A 90 mile walk across the glorious high country of the Yorkshire Dales
A Dales High Way Walk: a 90 mile walk across the glorious high country of the Yorkshire Dales

A Dales High Way

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Welcome to the Message Board for A Dales High Way. You are welcome to send any message about the route, the accommodation, the guide or any other topic related to the walk. Links to blogs and reports of your experiences of the walk are particularly welcome. Please include your NAME and a TITLE. You're email address will not be shown. 

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DHW Completed this week

From: Jacqui Freeman
Date: 19 September 2021

Just completed the wonderful Dales High Way – our first long distance walk. Opted to walk it over 9 days and used the company Wandering Aenges Treks to book accommodation and move our bags from place to place. Really efficient and would recommend them. Our route was Saltaire – Ilkley – Skipton – Malham – Stainforth -  Ribblehead – Dent – Sedburgh – Newbiggin on Lune – Appleby.

We stayed the preceding night at the Abbey Lodge Hotel in Shipley and they let us park there for 9 nights and charged £30.

We followed the DHW Route Guide and also had the OS App on the phone – so plotted the route and used this only when we needed a bit of reassurance with the path ( it drains your phone if you use it all the time ). In 9 days we only came across 2 groups doing this walk, which really surprised us.

The only adjustment we made was to take the alternative path round Ingleborough as the weather was bad that day and we also didn’t want to miss the viaduct at Ribblehead.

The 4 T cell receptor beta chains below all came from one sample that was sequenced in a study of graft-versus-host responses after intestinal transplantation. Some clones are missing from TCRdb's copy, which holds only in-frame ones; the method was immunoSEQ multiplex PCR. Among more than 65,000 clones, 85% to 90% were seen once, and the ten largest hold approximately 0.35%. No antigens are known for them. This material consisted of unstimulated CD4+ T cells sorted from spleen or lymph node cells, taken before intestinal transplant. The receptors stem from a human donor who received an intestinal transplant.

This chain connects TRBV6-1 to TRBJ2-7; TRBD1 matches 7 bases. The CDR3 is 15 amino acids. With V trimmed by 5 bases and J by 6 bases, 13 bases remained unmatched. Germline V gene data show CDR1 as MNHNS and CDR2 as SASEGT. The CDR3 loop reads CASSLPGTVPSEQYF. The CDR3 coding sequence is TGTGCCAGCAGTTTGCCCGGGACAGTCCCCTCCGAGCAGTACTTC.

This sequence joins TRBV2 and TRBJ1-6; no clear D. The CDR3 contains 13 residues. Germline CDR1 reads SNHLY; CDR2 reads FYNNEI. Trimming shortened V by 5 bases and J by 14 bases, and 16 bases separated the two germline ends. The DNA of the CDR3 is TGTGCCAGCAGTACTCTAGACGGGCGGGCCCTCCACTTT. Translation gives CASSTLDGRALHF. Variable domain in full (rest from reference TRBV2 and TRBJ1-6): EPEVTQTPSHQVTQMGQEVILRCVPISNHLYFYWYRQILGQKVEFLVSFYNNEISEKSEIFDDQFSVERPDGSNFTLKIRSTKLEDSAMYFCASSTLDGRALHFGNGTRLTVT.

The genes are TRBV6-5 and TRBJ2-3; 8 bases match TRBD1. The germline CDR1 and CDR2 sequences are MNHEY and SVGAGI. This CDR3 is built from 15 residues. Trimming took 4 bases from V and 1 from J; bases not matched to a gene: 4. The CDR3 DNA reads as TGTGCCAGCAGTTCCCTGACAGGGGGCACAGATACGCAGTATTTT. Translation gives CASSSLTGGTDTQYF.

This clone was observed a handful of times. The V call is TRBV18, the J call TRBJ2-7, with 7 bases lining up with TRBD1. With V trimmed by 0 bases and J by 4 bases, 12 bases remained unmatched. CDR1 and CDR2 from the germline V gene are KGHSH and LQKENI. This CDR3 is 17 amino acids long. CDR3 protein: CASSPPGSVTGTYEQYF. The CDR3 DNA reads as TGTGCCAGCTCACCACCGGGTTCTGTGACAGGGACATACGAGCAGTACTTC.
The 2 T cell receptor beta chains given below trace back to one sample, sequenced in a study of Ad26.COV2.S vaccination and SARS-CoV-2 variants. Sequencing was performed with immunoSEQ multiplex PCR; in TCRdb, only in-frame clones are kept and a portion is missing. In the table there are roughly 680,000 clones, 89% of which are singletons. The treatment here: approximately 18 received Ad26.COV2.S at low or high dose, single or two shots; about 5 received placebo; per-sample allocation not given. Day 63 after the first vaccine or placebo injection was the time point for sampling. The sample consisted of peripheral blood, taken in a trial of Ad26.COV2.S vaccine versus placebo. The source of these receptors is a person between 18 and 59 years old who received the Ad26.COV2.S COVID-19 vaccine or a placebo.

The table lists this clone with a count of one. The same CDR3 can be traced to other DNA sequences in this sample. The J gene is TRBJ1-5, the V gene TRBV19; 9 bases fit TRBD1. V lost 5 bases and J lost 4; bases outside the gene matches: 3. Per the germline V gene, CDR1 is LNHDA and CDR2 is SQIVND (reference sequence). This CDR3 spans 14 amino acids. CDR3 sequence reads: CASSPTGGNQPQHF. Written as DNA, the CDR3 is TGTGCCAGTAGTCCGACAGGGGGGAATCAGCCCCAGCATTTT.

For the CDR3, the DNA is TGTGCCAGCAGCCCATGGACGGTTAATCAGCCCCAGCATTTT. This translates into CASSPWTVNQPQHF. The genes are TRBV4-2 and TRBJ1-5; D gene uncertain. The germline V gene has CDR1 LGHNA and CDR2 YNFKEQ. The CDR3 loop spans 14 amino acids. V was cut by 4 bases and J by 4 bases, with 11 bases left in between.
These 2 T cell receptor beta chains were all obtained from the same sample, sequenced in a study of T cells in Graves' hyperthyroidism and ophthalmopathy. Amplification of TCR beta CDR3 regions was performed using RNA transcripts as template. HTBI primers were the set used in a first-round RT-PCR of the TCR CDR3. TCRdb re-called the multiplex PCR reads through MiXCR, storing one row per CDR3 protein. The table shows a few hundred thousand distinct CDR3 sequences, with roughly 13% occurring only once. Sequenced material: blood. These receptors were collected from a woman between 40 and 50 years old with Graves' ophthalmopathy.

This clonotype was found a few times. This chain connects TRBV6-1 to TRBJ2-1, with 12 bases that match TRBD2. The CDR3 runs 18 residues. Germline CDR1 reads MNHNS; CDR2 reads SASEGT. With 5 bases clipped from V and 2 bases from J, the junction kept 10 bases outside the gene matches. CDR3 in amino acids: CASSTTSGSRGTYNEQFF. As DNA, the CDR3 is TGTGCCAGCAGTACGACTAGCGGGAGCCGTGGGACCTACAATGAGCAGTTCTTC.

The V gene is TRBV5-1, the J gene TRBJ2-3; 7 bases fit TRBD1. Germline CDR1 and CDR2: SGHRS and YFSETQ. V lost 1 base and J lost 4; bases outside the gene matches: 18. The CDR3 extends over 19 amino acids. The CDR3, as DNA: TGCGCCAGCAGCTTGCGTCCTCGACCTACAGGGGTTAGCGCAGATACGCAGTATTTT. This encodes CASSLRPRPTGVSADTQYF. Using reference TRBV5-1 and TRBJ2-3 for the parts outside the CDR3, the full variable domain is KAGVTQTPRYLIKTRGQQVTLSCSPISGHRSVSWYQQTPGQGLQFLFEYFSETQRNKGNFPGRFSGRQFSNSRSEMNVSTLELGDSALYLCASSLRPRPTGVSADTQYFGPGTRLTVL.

The highlights for me were the ever-changing scenery – so varied and no two days felt the same. Particularly loved the walk through Dentdale and the walk over the Howgills in perfect conditions. Least favourite part was the walk over Addingham Moorside into Addingham which seemed to go on forever! And my knees didn’t enjoy the very steep hill down into Settle.

Some things to note…

The Craven Heiffer pub in Stainforth is no longer doing B+B and it now closes on a Monday

We planned a stop at the Angel in Hetton (from Skipton to Malham), but hadn’t realised it’s a Michelin Star restaurant and not a pub! They did serve us a coffee outside.

The café in Feizer was very welcome – and it’s open every day from 8:30am

There’s nowhere to eat in Newbiggin on Lune – but we stayed at Tranna Hill B+B and the host gave us a lift to/from a local pub.

An advantage of staying in Malham was that you can be at the Cove really early in the morning and have the place to yourself. Stayed at the River House and would highly recommend.

The Greyhound pub in Great Asby was a great stop for lunch – he has a reasonably new bunkhouse (sleeps 6 I think) and looked great.

The tourist office in Appleby was closed at 4pm so we arrived too late to sign the book or buy a badge which was a shame.

The 10:09 train on a Saturday from Appleby to Shipley was rammed – was hoping for a peaceful journey back, but was full of football fans and hen parties heading to Leeds!

In September, after a dry period of weather none of the possible muddy tracks were muddy.

Walked through a few fields with cows, but had no problems – they were usually far enough away to avoid.

Thank you to Tony and Chris for the excellent route guide and companion book. Loved the route and the variety so much. Wondering where to go next.

Jacqui and Mark

Chris replies: well done Jacqui and Mark - it's a tough challenge for a first long-distance walk! Badges are in the post.


Take 2

From: Gerard Whittle